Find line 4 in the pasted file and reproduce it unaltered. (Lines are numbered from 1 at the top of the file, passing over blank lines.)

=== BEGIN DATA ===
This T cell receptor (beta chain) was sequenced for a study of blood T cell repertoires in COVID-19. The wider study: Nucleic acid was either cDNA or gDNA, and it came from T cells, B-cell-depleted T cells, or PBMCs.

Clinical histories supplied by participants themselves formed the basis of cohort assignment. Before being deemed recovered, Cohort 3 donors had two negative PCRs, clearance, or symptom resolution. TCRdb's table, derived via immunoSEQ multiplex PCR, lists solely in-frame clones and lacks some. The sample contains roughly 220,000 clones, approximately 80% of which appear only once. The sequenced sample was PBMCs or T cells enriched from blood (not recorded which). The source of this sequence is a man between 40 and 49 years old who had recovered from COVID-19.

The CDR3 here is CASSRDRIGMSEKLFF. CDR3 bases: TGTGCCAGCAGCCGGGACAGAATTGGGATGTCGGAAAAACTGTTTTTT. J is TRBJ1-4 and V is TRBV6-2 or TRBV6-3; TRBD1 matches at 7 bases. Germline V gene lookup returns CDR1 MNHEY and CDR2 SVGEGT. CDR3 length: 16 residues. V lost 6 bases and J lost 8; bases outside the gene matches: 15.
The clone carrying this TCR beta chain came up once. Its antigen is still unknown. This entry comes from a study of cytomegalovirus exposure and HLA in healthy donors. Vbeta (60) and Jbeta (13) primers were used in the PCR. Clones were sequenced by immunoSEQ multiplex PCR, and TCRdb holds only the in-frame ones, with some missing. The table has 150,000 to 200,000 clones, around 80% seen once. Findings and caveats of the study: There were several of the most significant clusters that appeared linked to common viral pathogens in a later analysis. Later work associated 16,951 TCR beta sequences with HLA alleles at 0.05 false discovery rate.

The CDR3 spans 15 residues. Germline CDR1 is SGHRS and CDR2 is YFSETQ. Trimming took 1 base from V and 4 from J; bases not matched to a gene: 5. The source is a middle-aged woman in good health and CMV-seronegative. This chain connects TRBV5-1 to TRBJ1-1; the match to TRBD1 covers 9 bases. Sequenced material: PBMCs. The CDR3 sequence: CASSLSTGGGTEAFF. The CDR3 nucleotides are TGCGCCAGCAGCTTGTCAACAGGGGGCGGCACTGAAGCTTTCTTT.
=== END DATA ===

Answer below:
The clone carrying this TCR beta chain came up once. Its antigen is still unknown. This entry comes from a study of cytomegalovirus exposure and HLA in healthy donors. Vbeta (60) and Jbeta (13) primers were used in the PCR. Clones were sequenced by immunoSEQ multiplex PCR, and TCRdb holds only the in-frame ones, with some missing. The table has 150,000 to 200,000 clones, around 80% seen once. Findings and caveats of the study: There were several of the most significant clusters that appeared linked to common viral pathogens in a later analysis. Later work associated 16,951 TCR beta sequences with HLA alleles at 0.05 false discovery rate.